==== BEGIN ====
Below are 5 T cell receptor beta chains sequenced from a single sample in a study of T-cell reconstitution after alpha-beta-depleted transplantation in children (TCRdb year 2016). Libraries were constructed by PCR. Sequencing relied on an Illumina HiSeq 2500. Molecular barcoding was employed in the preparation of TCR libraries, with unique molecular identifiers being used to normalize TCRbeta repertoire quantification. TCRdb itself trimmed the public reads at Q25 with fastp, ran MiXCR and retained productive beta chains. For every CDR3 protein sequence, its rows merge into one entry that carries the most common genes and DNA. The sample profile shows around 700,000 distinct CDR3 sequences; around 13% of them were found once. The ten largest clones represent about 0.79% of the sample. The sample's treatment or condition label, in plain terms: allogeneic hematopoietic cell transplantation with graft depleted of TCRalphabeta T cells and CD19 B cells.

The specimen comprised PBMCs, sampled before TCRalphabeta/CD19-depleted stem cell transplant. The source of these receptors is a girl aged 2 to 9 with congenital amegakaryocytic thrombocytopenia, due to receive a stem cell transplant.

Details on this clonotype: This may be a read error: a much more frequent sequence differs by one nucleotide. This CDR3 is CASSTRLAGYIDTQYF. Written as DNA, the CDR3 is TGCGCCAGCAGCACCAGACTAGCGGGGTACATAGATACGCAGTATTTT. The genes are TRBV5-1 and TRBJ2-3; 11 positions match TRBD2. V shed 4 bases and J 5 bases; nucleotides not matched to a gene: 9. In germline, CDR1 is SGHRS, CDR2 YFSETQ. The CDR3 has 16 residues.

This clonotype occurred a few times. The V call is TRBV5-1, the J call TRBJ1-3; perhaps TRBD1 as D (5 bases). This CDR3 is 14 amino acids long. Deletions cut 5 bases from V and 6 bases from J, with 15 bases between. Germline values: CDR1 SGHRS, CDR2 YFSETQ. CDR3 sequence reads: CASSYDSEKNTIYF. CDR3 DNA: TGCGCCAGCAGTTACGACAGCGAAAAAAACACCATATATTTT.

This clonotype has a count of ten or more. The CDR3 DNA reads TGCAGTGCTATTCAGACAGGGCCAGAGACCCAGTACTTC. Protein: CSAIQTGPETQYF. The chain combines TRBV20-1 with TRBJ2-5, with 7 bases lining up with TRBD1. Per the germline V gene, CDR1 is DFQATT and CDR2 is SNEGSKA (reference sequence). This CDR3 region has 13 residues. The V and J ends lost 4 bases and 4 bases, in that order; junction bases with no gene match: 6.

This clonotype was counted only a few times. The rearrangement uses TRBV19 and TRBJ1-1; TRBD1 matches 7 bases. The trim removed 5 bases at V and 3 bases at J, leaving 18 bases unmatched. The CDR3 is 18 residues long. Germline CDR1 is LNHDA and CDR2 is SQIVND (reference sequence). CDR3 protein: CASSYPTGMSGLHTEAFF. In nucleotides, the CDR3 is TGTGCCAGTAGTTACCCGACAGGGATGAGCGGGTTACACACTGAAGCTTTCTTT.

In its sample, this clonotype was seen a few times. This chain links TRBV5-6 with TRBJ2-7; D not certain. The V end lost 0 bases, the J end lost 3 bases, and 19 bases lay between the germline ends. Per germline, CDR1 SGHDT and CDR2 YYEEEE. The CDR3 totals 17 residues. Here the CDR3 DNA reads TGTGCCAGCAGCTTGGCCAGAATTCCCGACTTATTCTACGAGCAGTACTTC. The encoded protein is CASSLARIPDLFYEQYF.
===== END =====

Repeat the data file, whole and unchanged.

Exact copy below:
Below are 5 T cell receptor beta chains sequenced from a single sample in a study of T-cell reconstitution after alpha-beta-depleted transplantation in children (TCRdb year 2016). Libraries were constructed by PCR. Sequencing relied on an Illumina HiSeq 2500. Molecular barcoding was employed in the preparation of TCR libraries, with unique molecular identifiers being used to normalize TCRbeta repertoire quantification. TCRdb itself trimmed the public reads at Q25 with fastp, ran MiXCR and retained productive beta chains. For every CDR3 protein sequence, its rows merge into one entry that carries the most common genes and DNA. The sample profile shows around 700,000 distinct CDR3 sequences; around 13% of them were found once. The ten largest clones represent about 0.79% of the sample. The sample's treatment or condition label, in plain terms: allogeneic hematopoietic cell transplantation with graft depleted of TCRalphabeta T cells and CD19 B cells.

The specimen comprised PBMCs, sampled before TCRalphabeta/CD19-depleted stem cell transplant. The source of these receptors is a girl aged 2 to 9 with congenital amegakaryocytic thrombocytopenia, due to receive a stem cell transplant.

Details on this clonotype: This may be a read error: a much more frequent sequence differs by one nucleotide. This CDR3 is CASSTRLAGYIDTQYF. Written as DNA, the CDR3 is TGCGCCAGCAGCACCAGACTAGCGGGGTACATAGATACGCAGTATTTT. The genes are TRBV5-1 and TRBJ2-3; 11 positions match TRBD2. V shed 4 bases and J 5 bases; nucleotides not matched to a gene: 9. In germline, CDR1 is SGHRS, CDR2 YFSETQ. The CDR3 has 16 residues.

This clonotype occurred a few times. The V call is TRBV5-1, the J call TRBJ1-3; perhaps TRBD1 as D (5 bases). This CDR3 is 14 amino acids long. Deletions cut 5 bases from V and 6 bases from J, with 15 bases between. Germline values: CDR1 SGHRS, CDR2 YFSETQ. CDR3 sequence reads: CASSYDSEKNTIYF. CDR3 DNA: TGCGCCAGCAGTTACGACAGCGAAAAAAACACCATATATTTT.

This clonotype has a count of ten or more. The CDR3 DNA reads TGCAGTGCTATTCAGACAGGGCCAGAGACCCAGTACTTC. Protein: CSAIQTGPETQYF. The chain combines TRBV20-1 with TRBJ2-5, with 7 bases lining up with TRBD1. Per the germline V gene, CDR1 is DFQATT and CDR2 is SNEGSKA (reference sequence). This CDR3 region has 13 residues. The V and J ends lost 4 bases and 4 bases, in that order; junction bases with no gene match: 6.

This clonotype was counted only a few times. The rearrangement uses TRBV19 and TRBJ1-1; TRBD1 matches 7 bases. The trim removed 5 bases at V and 3 bases at J, leaving 18 bases unmatched. The CDR3 is 18 residues long. Germline CDR1 is LNHDA and CDR2 is SQIVND (reference sequence). CDR3 protein: CASSYPTGMSGLHTEAFF. In nucleotides, the CDR3 is TGTGCCAGTAGTTACCCGACAGGGATGAGCGGGTTACACACTGAAGCTTTCTTT.

In its sample, this clonotype was seen a few times. This chain links TRBV5-6 with TRBJ2-7; D not certain. The V end lost 0 bases, the J end lost 3 bases, and 19 bases lay between the germline ends. Per germline, CDR1 SGHDT and CDR2 YYEEEE. The CDR3 totals 17 residues. Here the CDR3 DNA reads TGTGCCAGCAGCTTGGCCAGAATTCCCGACTTATTCTACGAGCAGTACTTC. The encoded protein is CASSLARIPDLFYEQYF.